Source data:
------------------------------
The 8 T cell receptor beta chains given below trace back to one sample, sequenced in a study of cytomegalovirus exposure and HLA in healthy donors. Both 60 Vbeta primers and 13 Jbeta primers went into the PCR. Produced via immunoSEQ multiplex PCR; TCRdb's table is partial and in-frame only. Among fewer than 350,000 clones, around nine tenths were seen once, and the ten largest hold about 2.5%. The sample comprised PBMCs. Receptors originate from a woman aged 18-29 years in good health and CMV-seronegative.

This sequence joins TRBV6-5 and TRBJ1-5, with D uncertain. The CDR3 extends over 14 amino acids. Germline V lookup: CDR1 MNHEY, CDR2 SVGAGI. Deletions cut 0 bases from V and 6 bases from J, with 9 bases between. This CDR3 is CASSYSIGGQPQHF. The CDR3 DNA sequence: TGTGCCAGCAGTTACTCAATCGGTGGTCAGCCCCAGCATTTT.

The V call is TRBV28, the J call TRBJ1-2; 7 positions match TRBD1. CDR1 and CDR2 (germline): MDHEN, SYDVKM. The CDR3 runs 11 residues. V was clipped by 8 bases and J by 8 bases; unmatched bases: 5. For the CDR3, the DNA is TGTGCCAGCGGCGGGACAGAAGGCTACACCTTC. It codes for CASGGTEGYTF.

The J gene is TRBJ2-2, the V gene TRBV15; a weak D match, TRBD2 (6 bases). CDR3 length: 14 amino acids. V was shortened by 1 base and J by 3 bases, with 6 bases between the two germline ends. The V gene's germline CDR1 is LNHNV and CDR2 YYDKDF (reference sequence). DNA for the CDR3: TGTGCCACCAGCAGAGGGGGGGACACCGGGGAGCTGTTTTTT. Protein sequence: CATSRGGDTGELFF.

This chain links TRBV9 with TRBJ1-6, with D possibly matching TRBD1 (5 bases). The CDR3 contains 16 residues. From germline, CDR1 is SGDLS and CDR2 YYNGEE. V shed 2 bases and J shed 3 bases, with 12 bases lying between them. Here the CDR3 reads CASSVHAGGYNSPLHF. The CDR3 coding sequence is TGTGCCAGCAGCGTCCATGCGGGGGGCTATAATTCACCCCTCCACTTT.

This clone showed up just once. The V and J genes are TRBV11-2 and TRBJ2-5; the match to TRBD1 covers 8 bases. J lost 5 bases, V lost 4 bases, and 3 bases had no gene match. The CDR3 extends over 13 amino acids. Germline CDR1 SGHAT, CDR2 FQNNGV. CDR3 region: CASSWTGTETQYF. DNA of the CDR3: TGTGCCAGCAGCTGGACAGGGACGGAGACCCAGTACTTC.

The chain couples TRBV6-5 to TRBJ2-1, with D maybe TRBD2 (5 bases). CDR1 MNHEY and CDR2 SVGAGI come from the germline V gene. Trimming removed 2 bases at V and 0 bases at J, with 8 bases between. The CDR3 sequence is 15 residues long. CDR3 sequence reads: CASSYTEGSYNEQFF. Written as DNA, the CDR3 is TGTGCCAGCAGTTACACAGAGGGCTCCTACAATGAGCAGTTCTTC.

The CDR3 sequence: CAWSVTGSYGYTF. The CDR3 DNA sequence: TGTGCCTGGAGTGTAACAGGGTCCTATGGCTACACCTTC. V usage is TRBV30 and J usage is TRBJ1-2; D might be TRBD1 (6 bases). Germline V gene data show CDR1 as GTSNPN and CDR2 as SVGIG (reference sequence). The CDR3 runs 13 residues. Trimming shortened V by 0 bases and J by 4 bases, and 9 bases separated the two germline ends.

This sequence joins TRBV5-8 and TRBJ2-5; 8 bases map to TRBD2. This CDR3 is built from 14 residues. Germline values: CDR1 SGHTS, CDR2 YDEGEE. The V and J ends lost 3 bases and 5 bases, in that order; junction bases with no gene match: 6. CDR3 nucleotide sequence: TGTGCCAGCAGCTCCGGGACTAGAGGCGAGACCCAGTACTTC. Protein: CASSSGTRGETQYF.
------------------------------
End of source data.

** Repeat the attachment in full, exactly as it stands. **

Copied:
The 8 T cell receptor beta chains given below trace back to one sample, sequenced in a study of cytomegalovirus exposure and HLA in healthy donors. Both 60 Vbeta primers and 13 Jbeta primers went into the PCR. Produced via immunoSEQ multiplex PCR; TCRdb's table is partial and in-frame only. Among fewer than 350,000 clones, around nine tenths were seen once, and the ten largest hold about 2.5%. The sample comprised PBMCs. Receptors originate from a woman aged 18-29 years in good health and CMV-seronegative.

This sequence joins TRBV6-5 and TRBJ1-5, with D uncertain. The CDR3 extends over 14 amino acids. Germline V lookup: CDR1 MNHEY, CDR2 SVGAGI. Deletions cut 0 bases from V and 6 bases from J, with 9 bases between. This CDR3 is CASSYSIGGQPQHF. The CDR3 DNA sequence: TGTGCCAGCAGTTACTCAATCGGTGGTCAGCCCCAGCATTTT.

The V call is TRBV28, the J call TRBJ1-2; 7 positions match TRBD1. CDR1 and CDR2 (germline): MDHEN, SYDVKM. The CDR3 runs 11 residues. V was clipped by 8 bases and J by 8 bases; unmatched bases: 5. For the CDR3, the DNA is TGTGCCAGCGGCGGGACAGAAGGCTACACCTTC. It codes for CASGGTEGYTF.

The J gene is TRBJ2-2, the V gene TRBV15; a weak D match, TRBD2 (6 bases). CDR3 length: 14 amino acids. V was shortened by 1 base and J by 3 bases, with 6 bases between the two germline ends. The V gene's germline CDR1 is LNHNV and CDR2 YYDKDF (reference sequence). DNA for the CDR3: TGTGCCACCAGCAGAGGGGGGGACACCGGGGAGCTGTTTTTT. Protein sequence: CATSRGGDTGELFF.

This chain links TRBV9 with TRBJ1-6, with D possibly matching TRBD1 (5 bases). The CDR3 contains 16 residues. From germline, CDR1 is SGDLS and CDR2 YYNGEE. V shed 2 bases and J shed 3 bases, with 12 bases lying between them. Here the CDR3 reads CASSVHAGGYNSPLHF. The CDR3 coding sequence is TGTGCCAGCAGCGTCCATGCGGGGGGCTATAATTCACCCCTCCACTTT.

This clone showed up just once. The V and J genes are TRBV11-2 and TRBJ2-5; the match to TRBD1 covers 8 bases. J lost 5 bases, V lost 4 bases, and 3 bases had no gene match. The CDR3 extends over 13 amino acids. Germline CDR1 SGHAT, CDR2 FQNNGV. CDR3 region: CASSWTGTETQYF. DNA of the CDR3: TGTGCCAGCAGCTGGACAGGGACGGAGACCCAGTACTTC.

The chain couples TRBV6-5 to TRBJ2-1, with D maybe TRBD2 (5 bases). CDR1 MNHEY and CDR2 SVGAGI come from the germline V gene. Trimming removed 2 bases at V and 0 bases at J, with 8 bases between. The CDR3 sequence is 15 residues long. CDR3 sequence reads: CASSYTEGSYNEQFF. Written as DNA, the CDR3 is TGTGCCAGCAGTTACACAGAGGGCTCCTACAATGAGCAGTTCTTC.

The CDR3 sequence: CAWSVTGSYGYTF. The CDR3 DNA sequence: TGTGCCTGGAGTGTAACAGGGTCCTATGGCTACACCTTC. V usage is TRBV30 and J usage is TRBJ1-2; D might be TRBD1 (6 bases). Germline V gene data show CDR1 as GTSNPN and CDR2 as SVGIG (reference sequence). The CDR3 runs 13 residues. Trimming shortened V by 0 bases and J by 4 bases, and 9 bases separated the two germline ends.

This sequence joins TRBV5-8 and TRBJ2-5; 8 bases map to TRBD2. This CDR3 is built from 14 residues. Germline values: CDR1 SGHTS, CDR2 YDEGEE. The V and J ends lost 3 bases and 5 bases, in that order; junction bases with no gene match: 6. CDR3 nucleotide sequence: TGTGCCAGCAGCTCCGGGACTAGAGGCGAGACCCAGTACTTC. Protein: CASSSGTRGETQYF.